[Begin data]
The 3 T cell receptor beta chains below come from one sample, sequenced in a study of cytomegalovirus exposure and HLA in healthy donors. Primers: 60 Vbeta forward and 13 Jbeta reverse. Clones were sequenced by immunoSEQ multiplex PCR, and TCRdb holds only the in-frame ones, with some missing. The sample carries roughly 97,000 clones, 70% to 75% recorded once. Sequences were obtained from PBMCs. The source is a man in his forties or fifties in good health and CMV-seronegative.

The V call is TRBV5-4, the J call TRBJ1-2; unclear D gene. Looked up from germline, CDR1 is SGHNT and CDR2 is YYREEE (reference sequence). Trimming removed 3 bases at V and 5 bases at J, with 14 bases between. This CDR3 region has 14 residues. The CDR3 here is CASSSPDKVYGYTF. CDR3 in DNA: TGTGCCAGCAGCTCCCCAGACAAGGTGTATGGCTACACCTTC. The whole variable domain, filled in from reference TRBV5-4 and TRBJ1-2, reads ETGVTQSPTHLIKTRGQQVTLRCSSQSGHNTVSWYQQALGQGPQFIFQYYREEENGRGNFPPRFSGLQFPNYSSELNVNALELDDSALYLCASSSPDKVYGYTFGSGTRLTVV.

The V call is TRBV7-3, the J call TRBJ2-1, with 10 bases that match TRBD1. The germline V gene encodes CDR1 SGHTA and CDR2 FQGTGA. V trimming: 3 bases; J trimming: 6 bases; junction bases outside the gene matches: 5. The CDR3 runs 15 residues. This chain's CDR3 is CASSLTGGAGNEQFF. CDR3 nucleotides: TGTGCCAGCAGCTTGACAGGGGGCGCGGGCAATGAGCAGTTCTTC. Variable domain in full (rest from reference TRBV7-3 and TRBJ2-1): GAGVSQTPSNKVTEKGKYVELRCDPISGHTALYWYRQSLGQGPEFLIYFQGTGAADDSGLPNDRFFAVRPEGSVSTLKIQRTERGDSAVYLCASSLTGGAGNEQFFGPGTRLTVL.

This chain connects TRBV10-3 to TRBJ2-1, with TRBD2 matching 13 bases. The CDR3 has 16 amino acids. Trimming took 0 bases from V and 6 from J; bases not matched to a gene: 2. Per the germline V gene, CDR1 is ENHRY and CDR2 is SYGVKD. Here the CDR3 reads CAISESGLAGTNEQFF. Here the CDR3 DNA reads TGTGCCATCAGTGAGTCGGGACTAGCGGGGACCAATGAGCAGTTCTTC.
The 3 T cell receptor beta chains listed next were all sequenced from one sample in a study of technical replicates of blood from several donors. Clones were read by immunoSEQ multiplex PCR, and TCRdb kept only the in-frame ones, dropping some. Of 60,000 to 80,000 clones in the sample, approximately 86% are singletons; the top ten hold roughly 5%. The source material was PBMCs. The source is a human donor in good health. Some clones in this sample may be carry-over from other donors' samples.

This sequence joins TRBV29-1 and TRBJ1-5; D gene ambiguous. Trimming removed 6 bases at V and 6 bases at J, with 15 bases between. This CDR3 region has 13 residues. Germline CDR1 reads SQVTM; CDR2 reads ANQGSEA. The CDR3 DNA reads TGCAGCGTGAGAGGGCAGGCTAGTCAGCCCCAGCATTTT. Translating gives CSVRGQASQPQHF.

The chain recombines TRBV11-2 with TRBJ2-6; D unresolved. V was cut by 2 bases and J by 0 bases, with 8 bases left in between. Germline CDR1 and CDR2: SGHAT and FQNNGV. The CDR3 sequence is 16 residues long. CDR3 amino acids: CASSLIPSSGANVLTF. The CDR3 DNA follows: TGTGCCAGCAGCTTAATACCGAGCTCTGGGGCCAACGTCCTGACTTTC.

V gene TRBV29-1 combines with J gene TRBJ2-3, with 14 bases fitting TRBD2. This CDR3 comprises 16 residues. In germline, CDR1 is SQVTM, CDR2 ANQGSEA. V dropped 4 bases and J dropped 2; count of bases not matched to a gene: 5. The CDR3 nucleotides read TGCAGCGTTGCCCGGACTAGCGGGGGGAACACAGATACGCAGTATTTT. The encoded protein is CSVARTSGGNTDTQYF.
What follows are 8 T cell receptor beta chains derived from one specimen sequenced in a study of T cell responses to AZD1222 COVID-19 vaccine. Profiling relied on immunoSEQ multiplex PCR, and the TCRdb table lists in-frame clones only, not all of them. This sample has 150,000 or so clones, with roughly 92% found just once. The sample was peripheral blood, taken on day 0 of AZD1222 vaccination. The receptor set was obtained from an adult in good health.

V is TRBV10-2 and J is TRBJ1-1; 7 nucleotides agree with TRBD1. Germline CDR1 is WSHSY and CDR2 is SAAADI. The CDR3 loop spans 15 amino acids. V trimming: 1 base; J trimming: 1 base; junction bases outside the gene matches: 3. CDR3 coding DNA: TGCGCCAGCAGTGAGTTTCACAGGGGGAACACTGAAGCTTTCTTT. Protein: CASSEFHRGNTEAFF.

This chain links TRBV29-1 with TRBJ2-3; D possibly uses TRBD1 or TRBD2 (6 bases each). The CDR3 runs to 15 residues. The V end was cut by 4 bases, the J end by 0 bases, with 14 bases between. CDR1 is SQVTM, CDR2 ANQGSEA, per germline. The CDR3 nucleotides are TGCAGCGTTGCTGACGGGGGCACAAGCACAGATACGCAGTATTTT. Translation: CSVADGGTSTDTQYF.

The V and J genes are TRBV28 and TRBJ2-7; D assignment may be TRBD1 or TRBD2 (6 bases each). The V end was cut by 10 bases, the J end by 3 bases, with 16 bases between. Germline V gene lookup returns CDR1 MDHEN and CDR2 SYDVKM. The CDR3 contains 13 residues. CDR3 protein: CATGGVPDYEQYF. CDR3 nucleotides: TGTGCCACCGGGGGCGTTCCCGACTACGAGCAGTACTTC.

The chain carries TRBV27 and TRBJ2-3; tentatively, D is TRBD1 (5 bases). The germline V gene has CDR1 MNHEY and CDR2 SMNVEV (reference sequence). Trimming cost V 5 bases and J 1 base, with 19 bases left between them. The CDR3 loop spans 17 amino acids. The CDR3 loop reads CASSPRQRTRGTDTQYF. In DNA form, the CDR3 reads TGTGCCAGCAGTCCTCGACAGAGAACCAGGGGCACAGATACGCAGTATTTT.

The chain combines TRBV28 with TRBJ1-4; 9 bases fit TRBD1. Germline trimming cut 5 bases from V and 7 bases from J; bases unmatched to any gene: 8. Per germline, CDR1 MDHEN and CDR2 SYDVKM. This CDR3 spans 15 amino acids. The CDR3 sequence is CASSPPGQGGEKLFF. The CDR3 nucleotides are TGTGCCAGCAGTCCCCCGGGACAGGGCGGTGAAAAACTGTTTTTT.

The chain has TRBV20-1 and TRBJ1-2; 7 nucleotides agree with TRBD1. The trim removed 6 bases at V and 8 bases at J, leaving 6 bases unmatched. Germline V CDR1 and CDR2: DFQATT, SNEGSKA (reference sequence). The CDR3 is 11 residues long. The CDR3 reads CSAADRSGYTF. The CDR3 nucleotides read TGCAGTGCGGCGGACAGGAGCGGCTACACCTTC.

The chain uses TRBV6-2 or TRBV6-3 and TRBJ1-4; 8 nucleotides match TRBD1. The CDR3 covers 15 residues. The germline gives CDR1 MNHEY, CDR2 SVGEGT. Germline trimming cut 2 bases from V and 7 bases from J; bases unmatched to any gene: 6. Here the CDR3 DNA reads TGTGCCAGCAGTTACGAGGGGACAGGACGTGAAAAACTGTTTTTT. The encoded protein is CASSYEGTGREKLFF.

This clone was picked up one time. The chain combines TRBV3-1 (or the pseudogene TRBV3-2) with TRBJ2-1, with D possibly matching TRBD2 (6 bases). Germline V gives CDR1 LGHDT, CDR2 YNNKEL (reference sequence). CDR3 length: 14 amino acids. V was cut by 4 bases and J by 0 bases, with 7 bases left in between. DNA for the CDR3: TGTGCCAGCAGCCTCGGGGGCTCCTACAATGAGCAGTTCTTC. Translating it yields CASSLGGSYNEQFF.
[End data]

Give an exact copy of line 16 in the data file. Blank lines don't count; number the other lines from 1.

The chain uses TRBV6-2 or TRBV6-3 and TRBJ1-4; 8 nucleotides match TRBD1. The CDR3 covers 15 residues. The germline gives CDR1 MNHEY, CDR2 SVGEGT. Germline trimming cut 2 bases from V and 7 bases from J; bases unmatched to any gene: 6. Here the CDR3 DNA reads TGTGCCAGCAGTTACGAGGGGACAGGACGTGAAAAACTGTTTTTT. The encoded protein is CASSYEGTGREKLFF.